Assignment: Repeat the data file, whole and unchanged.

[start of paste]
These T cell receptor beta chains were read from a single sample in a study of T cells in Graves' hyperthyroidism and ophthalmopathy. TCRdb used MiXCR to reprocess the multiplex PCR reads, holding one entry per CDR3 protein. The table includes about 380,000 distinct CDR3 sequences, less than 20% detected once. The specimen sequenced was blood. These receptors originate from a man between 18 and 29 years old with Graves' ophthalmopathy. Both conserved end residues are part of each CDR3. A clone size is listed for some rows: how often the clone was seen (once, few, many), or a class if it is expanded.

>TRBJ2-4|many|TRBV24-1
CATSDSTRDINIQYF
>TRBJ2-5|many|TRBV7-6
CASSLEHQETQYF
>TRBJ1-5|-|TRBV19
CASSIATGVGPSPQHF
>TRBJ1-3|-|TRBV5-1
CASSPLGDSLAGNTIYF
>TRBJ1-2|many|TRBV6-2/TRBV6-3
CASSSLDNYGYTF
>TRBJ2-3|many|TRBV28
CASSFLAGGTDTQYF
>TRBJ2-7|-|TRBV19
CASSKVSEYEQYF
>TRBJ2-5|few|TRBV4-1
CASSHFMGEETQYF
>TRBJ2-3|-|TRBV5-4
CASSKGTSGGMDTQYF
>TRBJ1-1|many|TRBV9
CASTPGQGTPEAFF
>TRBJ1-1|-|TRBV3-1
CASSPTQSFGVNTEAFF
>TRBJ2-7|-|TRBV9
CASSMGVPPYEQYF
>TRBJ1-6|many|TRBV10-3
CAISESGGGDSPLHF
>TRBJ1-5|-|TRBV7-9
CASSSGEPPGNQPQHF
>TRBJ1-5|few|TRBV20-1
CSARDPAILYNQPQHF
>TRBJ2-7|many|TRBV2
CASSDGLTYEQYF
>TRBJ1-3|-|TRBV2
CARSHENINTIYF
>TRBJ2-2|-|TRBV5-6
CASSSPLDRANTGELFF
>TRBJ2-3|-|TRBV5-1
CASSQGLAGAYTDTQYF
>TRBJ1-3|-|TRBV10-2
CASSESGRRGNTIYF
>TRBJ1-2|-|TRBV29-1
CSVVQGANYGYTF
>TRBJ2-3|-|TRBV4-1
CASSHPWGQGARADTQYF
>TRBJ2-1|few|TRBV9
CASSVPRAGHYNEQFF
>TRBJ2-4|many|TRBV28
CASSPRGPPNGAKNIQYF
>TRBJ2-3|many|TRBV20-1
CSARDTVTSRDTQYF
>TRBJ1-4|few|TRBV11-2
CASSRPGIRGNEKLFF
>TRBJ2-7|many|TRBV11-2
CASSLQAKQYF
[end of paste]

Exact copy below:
These T cell receptor beta chains were read from a single sample in a study of T cells in Graves' hyperthyroidism and ophthalmopathy. TCRdb used MiXCR to reprocess the multiplex PCR reads, holding one entry per CDR3 protein. The table includes about 380,000 distinct CDR3 sequences, less than 20% detected once. The specimen sequenced was blood. These receptors originate from a man between 18 and 29 years old with Graves' ophthalmopathy. Both conserved end residues are part of each CDR3. A clone size is listed for some rows: how often the clone was seen (once, few, many), or a class if it is expanded.

>TRBJ2-4|many|TRBV24-1
CATSDSTRDINIQYF
>TRBJ2-5|many|TRBV7-6
CASSLEHQETQYF
>TRBJ1-5|-|TRBV19
CASSIATGVGPSPQHF
>TRBJ1-3|-|TRBV5-1
CASSPLGDSLAGNTIYF
>TRBJ1-2|many|TRBV6-2/TRBV6-3
CASSSLDNYGYTF
>TRBJ2-3|many|TRBV28
CASSFLAGGTDTQYF
>TRBJ2-7|-|TRBV19
CASSKVSEYEQYF
>TRBJ2-5|few|TRBV4-1
CASSHFMGEETQYF
>TRBJ2-3|-|TRBV5-4
CASSKGTSGGMDTQYF
>TRBJ1-1|many|TRBV9
CASTPGQGTPEAFF
>TRBJ1-1|-|TRBV3-1
CASSPTQSFGVNTEAFF
>TRBJ2-7|-|TRBV9
CASSMGVPPYEQYF
>TRBJ1-6|many|TRBV10-3
CAISESGGGDSPLHF
>TRBJ1-5|-|TRBV7-9
CASSSGEPPGNQPQHF
>TRBJ1-5|few|TRBV20-1
CSARDPAILYNQPQHF
>TRBJ2-7|many|TRBV2
CASSDGLTYEQYF
>TRBJ1-3|-|TRBV2
CARSHENINTIYF
>TRBJ2-2|-|TRBV5-6
CASSSPLDRANTGELFF
>TRBJ2-3|-|TRBV5-1
CASSQGLAGAYTDTQYF
>TRBJ1-3|-|TRBV10-2
CASSESGRRGNTIYF
>TRBJ1-2|-|TRBV29-1
CSVVQGANYGYTF
>TRBJ2-3|-|TRBV4-1
CASSHPWGQGARADTQYF
>TRBJ2-1|few|TRBV9
CASSVPRAGHYNEQFF
>TRBJ2-4|many|TRBV28
CASSPRGPPNGAKNIQYF
>TRBJ2-3|many|TRBV20-1
CSARDTVTSRDTQYF
>TRBJ1-4|few|TRBV11-2
CASSRPGIRGNEKLFF
>TRBJ2-7|many|TRBV11-2
CASSLQAKQYF